WEST NEW YORK – Former Hudson County Freeholder Jose Munoz might be Cuban-born like his fellow West New York resident, Mayor Felix Roque, but the two politicos remain bitter, longtime rivals.
Munoz testified against Roque and his son at a 2013 federal trial after charges were filed against the Roques in 2012 for allegedly hacking a website set up by then-Freeholder Munoz that aimed to recall Roque. Roque was acquitted of the charges in October 2013; his son, Joseph, was convicted of a misdemeanor.
Munoz chose not to run in this year’s West New York municipal elections. But now, in response to an interview that Roque did with PolitickerNJ days before the May 12 West New York municipal election, Munoz revived his rivalry with Roque, lashing out on several points.
“There is no doubt that Roque has no conception of the truth nor can he distinguish between right and wrong,” said Munoz in an email to PolitickerNJ, saying that Roque provided “a myriad of misinformation” in the interview.
“First of all, a jury acquitted Roque and to even think, yet alone say, ‘I think they realized they had the wrong person,’ means there was a right person. The jury found his son guilty, so according to Roque, his son being the right person got what he deserved – how pathetic is that?” Munoz said.
Regarding Roque’s shift from running against the Hudson County Democratic Organization (HCDO) in 2011 to having their full support in 2015, which Roque attributed in part to his relationship with state Assembly Speaker and HCDO Chairman Vinny Prieto, Munoz was equally harsh.
“Any fool can see the value of being supported by the HCDO. The relationship he has with the HCDO is enviable, but should that be the qualifier for being an elected official? I think not,” Munoz wrote. “When you look at Roque’s track record in office, it’s a political embarrassment and I give the State Assembly Speaker and HCDO Chairman an A+ for his loyalty, but question his rationale in supporting Roque as an elected official and Chairman.”
Munoz also questioned Roque’s policies regarding the town school board. Roque has been accused of allegedly meddling in school district personnel matters for political reasons. Roque said in the PolitickerNJ interview that he agreed with the change from an appointed school board to an elected one.
“What Roque failed to add is that he increased the [number of] school board members so that he would be guaranteed a majority,” Munoz said. “Forget about doing it diplomatically through negotiating – he chose to be the dictator, just like [Cuban dictator Fidel] Castro.”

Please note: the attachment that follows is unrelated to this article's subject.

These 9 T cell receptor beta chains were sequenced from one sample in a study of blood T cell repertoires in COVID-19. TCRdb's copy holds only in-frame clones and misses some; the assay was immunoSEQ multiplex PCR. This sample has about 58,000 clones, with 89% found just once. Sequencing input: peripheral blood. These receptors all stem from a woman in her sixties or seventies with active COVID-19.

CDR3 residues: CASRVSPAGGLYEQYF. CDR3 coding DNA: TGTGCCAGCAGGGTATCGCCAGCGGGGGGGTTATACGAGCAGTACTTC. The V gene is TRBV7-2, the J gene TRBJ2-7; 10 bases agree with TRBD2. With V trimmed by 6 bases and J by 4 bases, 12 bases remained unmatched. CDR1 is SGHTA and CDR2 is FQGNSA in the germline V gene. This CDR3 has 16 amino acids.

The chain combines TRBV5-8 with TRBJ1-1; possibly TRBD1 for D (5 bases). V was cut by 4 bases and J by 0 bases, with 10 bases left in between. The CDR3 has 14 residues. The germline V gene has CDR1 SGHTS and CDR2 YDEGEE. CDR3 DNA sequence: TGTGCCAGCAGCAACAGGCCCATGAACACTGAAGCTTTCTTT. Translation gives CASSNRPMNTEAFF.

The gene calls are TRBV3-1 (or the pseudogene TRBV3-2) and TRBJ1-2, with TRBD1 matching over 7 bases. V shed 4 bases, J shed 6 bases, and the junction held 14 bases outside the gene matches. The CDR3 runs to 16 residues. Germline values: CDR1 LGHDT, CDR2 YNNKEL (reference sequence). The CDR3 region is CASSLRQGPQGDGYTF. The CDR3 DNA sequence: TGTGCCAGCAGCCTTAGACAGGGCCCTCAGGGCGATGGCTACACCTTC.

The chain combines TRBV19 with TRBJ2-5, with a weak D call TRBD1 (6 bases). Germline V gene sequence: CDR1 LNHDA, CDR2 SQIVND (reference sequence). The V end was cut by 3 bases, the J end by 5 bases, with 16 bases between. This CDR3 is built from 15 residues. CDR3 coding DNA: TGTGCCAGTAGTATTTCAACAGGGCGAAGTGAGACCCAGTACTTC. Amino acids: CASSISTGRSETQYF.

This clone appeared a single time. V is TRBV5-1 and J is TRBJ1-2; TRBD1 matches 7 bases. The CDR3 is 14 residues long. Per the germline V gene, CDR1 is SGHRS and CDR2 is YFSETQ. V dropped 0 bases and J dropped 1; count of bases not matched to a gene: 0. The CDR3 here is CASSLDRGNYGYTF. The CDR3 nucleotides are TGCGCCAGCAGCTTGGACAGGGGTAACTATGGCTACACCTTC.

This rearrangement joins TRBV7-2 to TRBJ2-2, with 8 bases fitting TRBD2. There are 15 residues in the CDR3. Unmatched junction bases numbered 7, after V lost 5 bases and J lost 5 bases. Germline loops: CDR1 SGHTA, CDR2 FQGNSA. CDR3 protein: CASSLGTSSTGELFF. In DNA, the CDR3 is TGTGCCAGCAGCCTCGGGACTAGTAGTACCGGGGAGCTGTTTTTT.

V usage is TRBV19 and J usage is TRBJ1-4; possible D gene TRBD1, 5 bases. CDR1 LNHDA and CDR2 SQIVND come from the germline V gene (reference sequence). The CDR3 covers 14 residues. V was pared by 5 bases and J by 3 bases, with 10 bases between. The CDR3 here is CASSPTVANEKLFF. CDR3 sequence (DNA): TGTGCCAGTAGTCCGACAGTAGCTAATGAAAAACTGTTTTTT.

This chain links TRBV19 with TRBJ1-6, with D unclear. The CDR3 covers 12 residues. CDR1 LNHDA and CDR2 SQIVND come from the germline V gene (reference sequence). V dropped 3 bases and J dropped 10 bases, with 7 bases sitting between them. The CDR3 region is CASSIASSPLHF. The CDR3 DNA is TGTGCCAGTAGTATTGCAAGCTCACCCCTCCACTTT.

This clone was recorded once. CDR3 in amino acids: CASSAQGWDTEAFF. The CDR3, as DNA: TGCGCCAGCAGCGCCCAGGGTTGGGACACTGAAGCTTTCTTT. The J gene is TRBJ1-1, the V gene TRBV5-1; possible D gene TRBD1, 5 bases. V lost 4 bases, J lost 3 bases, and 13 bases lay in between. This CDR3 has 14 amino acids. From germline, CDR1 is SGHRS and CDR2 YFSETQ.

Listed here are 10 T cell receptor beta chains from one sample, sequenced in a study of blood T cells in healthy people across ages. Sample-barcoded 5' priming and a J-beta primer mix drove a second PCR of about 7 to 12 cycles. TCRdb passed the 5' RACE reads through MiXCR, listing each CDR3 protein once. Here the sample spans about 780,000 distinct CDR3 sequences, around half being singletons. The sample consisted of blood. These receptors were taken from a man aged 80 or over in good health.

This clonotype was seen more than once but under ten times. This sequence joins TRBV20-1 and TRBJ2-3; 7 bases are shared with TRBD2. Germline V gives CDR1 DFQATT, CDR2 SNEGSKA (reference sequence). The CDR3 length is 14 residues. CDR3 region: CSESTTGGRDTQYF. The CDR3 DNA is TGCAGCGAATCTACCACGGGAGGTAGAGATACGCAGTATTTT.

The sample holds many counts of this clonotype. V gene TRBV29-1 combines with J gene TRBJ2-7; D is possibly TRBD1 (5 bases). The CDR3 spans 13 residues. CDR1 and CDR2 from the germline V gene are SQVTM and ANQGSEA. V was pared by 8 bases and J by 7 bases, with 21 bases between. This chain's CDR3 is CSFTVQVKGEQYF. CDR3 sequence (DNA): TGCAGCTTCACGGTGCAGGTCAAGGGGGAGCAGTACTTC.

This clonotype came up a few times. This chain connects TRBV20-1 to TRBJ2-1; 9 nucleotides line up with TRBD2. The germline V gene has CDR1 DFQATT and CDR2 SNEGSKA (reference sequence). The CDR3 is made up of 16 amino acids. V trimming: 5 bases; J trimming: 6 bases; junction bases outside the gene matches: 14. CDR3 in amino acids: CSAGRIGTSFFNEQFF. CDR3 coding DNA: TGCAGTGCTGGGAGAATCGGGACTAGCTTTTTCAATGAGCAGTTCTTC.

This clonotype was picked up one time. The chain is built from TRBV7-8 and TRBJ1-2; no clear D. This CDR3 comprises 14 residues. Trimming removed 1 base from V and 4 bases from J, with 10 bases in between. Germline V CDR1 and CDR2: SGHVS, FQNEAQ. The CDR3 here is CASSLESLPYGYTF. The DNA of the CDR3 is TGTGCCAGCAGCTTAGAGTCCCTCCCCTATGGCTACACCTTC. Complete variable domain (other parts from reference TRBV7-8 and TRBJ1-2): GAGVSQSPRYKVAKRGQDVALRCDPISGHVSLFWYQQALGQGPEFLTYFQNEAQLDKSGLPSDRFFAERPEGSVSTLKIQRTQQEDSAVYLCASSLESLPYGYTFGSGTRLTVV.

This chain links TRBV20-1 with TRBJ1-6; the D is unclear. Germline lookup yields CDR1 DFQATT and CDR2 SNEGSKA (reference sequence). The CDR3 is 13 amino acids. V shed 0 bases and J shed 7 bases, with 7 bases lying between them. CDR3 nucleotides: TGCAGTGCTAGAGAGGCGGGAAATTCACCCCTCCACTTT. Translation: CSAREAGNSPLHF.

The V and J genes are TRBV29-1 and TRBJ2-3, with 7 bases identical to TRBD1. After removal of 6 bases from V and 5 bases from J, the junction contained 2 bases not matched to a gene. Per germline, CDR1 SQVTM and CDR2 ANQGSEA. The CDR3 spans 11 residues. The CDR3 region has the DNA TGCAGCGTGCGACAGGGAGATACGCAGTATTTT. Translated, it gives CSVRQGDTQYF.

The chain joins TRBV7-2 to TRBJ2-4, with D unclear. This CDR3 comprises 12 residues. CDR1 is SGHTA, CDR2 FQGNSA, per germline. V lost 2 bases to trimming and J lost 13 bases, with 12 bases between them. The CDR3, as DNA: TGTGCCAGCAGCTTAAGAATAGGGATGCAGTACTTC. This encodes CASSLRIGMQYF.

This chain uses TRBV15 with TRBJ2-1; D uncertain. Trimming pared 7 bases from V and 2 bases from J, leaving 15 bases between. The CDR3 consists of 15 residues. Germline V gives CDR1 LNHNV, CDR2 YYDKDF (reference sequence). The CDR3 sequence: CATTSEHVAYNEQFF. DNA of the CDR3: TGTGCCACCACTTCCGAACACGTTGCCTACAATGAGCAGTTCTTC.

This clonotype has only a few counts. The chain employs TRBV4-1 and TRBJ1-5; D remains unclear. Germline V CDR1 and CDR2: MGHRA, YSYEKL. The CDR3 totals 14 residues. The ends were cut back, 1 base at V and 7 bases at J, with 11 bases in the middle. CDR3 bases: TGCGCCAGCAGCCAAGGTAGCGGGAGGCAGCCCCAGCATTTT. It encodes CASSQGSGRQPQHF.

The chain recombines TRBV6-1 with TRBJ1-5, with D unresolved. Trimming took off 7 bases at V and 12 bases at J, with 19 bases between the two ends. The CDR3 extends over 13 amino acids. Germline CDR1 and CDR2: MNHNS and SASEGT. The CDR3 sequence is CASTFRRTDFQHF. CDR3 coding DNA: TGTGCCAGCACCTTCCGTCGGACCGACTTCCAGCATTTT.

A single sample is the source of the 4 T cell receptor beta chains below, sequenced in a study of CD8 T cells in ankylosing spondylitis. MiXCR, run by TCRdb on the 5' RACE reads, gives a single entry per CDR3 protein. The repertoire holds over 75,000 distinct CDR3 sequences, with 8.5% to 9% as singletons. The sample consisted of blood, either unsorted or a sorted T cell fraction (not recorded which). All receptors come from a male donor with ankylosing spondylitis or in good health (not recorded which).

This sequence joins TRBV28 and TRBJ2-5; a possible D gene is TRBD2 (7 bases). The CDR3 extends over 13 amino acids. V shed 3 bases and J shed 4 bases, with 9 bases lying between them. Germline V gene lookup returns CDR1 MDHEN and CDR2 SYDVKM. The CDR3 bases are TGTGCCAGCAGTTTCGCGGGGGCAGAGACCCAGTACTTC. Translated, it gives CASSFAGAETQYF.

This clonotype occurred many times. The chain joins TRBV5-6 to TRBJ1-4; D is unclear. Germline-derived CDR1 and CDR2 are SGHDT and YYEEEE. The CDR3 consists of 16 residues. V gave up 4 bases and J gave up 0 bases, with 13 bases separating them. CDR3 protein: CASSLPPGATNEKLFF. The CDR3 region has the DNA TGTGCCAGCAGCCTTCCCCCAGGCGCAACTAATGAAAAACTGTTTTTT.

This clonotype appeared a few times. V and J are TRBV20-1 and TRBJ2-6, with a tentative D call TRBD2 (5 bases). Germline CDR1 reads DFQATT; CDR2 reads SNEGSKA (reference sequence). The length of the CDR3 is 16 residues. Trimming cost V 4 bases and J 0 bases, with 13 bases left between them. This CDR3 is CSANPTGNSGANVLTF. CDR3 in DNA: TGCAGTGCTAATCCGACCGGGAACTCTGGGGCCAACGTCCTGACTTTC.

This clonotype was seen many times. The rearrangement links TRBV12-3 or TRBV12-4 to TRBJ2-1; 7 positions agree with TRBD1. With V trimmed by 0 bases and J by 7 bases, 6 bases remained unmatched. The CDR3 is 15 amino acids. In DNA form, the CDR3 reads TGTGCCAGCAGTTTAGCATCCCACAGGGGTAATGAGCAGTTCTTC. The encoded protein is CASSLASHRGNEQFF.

“As far as Roque supporting the school district referendum which allowed the residents to select their own Board of Education representatives, his comment is so far from the truth. His own prior actions demonstrate his unwillingness to compromise. He did not win, he and his side lost. The people of West New York won. What’s unfortunate in a town like West New York, money does play a significant role in the election’s outcome. I suppose that’s why Roque is so willing to put nearly a million dollars into his win which completely negates other respectful challengers. Here the old saying about ‘money talks’ couldn’t be more accurate.”
Munoz also attacked Roque’s militaristic analogies made in reference to the well-known veteran political operative Pablo Fonseca, who is Roque’s campaign manager. Roque referred to Fonseca being “like a sniper,” as well as to the more than $100,000 of his personal money he has spent on the campaign, with an additional $600,000 to back his efforts up.
“So the first question one needs to ask is, ‘What’s behind the curtain to make a campaign in West New York worth nearly a million dollars?” Munoz said. “Second question one needs to ask is, [this] take no prisoners agenda, if we are speaking about operatives, grenades and snipers – now how sick is that? Having a scorched earth policy means this guy thinks he can do anything, almost like Castro.”
Roque, who will face off against mayoral race challenger West New York Commissioner Count Wiley on May 12, answered the allegations made by Munoz.
“I wanted to bring an expert in to the trial that would have showed that my son didn’t take the website down,” Roque said. “I think Munoz did it himself, but they couldn’t prove either one did it. The expert would have proven that my son is innocent.”
Roque then proceeded to defend his record overall.
“My track record is good. We have an A+ bond rating, unemployment is down, crime is down, taxes haven’t gone up and the parks have all been renovated,” Roque said. “What was Munoz’s record when he was a freeholder? If he had done such a good job, he still would be there.”
Roque finally responded to Munoz’s repeated references to Castro.
“During my trial, we were notified that Munoz allegedly made illegal trips to Cuba via Mexico. He’s the one who loves the Castro regime by going there when it was illegal and when he was an elected official,” Roque said. “I had the distinct honor and pleasure of having served my country in the U.S. Army for the last 36 years. What is his service record besides being a former freeholder? People like him motivative me to keep doing what I’m doing. That’s all I have to say.”